Selling cooking gas without a receipt will from tomorrow attract a fine of Sh50, 000 as the grace period for implementation of tough regulations aimed at curbing illegal trading in Liquefied Petroleum Gas (LPG) lapses.
The receipt will have to include the name and telephone number of the seller, contacts of the consumer, cylinder brand, date of sale as well as serial numbers of the seal and gas container.
The new rules are aimed at tracking the cylinder from the retailer to homes, with the records expected to be stored for at least one year.
The fresh regulations, which received parliamentary approval mid this year, will also demand that oil marketers provide an insurance cover for each cylinder for compensation in case of accidents.
Penalties for illegal gas refilling have been increased more than tenfold to a minimum of Sh10 million in the fresh drive for safety and to protect oil dealers.
This is an upgrade of the 2009 rules that provided a penalty of not more than Sh1 million or jail term of less than one year.
The rules also provide for a Sh10 million fine for those discharging bulk gas in a location that lacks regulatory approval.
The tough regulations were published in the Kenya Gazette in June and offered dealers a six-month transition period during which authorities were restricted from making arrests on the basis of the new rules.
The regulator-- Energy and Petroleum Regulatory Authority (EPRA)—says a new enforcement unit has been established to crack down on offenders.
“EPRA has an established Directorate of Enforcement and Consumer Protection that is represented in five regional offices in Nairobi, Mombasa, Kisumu, Nyeri and Eldoret to enforce the regulations,” EPRA Director-General Pavel Oimeke told the Business Daily in an interview.
“The directorate will work with the National Police Service as well as the Anti-Counterfeit Agency (ACA) to ensure that only legitimately filled LPG cylinders are being sold at retail level,” he added.
Besides the penalties, Mr Oimeke stated that traders who fail to issue receipts will also face suspension of their operating licences.
The proposed regulations have attached different fines for the breaches including a fine of more than Sh1 million for selling gas without permits or transporting the commodity in a vehicle not approved by the energy regulator.
The new rules also cap the number of cylinders that can be transported in a car to three unless regulatory exemptions are issued in a fresh attempt to curb those dealing in illegal refills and selling the commodity at a discount of up to 25 percent.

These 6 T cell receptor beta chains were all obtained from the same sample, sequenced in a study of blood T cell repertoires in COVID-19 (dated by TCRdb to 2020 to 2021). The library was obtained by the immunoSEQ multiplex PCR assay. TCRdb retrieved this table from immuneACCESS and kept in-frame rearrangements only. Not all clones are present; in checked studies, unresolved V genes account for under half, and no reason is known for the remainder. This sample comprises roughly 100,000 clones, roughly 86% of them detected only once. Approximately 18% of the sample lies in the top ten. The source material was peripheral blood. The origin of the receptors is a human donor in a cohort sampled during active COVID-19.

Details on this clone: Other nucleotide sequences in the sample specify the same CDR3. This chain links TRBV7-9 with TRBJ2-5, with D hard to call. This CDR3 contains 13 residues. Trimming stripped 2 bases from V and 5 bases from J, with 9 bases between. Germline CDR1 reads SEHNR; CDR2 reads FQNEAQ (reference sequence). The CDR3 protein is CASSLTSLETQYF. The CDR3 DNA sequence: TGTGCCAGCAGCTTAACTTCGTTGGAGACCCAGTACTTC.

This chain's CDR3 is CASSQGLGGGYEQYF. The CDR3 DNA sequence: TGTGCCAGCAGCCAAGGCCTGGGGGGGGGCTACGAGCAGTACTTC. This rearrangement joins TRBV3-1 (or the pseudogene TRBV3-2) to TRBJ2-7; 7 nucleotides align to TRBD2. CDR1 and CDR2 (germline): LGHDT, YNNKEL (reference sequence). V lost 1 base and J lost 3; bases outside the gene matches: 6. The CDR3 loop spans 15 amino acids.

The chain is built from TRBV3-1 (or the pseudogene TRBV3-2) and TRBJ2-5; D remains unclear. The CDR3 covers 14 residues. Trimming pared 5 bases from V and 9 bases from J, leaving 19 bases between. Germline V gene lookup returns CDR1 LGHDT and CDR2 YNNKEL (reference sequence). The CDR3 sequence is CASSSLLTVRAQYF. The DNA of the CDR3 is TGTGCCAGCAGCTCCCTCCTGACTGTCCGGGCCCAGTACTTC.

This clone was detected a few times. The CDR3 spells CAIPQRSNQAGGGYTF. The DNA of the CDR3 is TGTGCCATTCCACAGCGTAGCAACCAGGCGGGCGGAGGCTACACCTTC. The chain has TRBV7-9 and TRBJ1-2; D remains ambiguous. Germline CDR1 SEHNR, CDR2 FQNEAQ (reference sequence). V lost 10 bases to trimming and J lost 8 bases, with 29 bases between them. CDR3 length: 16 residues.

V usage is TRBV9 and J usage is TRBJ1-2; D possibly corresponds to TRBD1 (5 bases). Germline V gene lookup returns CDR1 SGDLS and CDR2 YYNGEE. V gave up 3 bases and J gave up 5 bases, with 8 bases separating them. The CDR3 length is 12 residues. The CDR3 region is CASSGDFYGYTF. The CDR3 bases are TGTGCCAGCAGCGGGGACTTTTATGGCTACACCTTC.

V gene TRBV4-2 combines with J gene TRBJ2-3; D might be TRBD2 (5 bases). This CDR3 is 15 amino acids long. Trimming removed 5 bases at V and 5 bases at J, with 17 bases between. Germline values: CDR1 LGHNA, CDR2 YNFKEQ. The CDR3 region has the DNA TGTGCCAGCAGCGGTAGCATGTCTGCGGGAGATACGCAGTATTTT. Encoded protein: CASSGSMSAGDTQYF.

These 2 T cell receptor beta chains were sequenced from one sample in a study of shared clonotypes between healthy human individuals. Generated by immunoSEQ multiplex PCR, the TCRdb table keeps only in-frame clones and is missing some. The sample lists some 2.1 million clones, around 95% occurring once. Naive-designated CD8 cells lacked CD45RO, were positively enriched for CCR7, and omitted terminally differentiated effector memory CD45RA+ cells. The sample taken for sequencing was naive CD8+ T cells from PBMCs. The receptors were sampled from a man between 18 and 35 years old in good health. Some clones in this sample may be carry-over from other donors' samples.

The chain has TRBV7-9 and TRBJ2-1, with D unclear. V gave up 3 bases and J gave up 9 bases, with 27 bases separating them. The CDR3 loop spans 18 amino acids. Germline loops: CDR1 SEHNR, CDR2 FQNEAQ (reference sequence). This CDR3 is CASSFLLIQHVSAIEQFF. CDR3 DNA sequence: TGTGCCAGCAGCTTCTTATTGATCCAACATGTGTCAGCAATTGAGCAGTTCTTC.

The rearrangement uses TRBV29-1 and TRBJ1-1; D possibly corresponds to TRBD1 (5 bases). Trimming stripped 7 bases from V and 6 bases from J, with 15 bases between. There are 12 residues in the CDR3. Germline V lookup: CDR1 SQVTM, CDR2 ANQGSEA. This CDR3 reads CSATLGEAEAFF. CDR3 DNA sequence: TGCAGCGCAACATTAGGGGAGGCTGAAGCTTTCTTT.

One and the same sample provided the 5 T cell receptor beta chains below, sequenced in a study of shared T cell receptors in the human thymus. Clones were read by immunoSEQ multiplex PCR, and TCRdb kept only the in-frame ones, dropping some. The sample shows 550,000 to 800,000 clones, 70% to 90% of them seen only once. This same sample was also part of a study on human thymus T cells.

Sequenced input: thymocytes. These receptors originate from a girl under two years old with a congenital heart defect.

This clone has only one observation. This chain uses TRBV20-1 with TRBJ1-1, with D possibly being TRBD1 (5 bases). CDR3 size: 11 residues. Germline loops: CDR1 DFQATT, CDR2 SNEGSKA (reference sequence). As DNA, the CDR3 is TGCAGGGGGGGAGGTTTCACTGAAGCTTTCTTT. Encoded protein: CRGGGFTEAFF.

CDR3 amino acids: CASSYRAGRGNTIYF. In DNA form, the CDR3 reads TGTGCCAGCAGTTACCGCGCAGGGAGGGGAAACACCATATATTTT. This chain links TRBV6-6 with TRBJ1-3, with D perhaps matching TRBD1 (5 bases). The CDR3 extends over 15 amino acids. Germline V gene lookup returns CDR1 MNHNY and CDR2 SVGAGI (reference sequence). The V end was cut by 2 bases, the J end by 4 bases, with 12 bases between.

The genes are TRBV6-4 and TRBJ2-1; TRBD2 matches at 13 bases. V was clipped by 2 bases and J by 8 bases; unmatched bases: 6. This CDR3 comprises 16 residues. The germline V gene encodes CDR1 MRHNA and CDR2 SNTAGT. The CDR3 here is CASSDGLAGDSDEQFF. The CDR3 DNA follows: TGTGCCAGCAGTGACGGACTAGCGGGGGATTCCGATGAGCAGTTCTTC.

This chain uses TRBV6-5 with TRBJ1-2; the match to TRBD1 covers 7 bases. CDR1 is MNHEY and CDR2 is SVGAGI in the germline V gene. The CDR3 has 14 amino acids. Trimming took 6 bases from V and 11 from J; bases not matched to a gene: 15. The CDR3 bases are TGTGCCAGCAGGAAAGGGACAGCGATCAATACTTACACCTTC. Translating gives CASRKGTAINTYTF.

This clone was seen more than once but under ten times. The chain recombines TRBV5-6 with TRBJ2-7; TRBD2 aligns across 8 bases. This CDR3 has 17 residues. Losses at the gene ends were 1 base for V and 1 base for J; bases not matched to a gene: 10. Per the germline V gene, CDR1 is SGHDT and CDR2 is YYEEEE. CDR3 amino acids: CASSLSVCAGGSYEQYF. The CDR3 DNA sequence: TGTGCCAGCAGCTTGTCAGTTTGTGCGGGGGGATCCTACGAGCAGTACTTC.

Marketers will be expected to be in a position to track cylinders by use of Radio Frequency Identification or quick response code or any other appropriate technology under the tightened regulations.
The dealers will also be required to maintain a list of its authorised filling agents, wholesalers, retailers and cylinder requalification agents, serial numbers or quick response codes and date of requalification for each cylinder.
Wholesalers who fail to keep gas cylinder records for more than year will face a fine of Sh50,000 for each offence.
The records must include the serial number of each cylinder, date of purchase, weight of each cylinder and name of retailer buying the cylinders.
EPRA says it has hired a private compliance inspector to monitor retailers who will breach the regulations.
Illegal possession of LPG seals without the cylinder brand owner’s authority will see those caught fork out Sh20,000 for each seal.
Independent gas dealers lobby--Energy Dealers Association (EDA)—has sought for another six months extension for implementation of the regulations, arguing that only 10 percent of their members are ready to operate under the new tough rules.
“We are asking for an extension of six months because even some multinational petrol stations are not licensed. We do not know if we will be allowed to operate and how they will enforce the regulations if they claim we are operating illegally,” said Peter Macharia, EDA chairman.
The stepping up of the fight against illegal LPG dealers comes in a period when gas prices are trading at levels last seen in 2016 before the government removed value-added tax (VAT) on the clean fuel.
The cost of refilling a 13-kg gas cylinder at petrol stations has increased to about Sh2,200.
Prices stood at an average Sh2,231 in June 2016 and dropped to below Sh2,000 in October, four months after the scrapping of the 16 percent VAT.
The Treasury scrapped the tax on gas to cut costs and boost uptake among poor households that rely on dirty kerosene and charcoal for cooking.
Rising prices have egged on illegal dealers who offer a discount.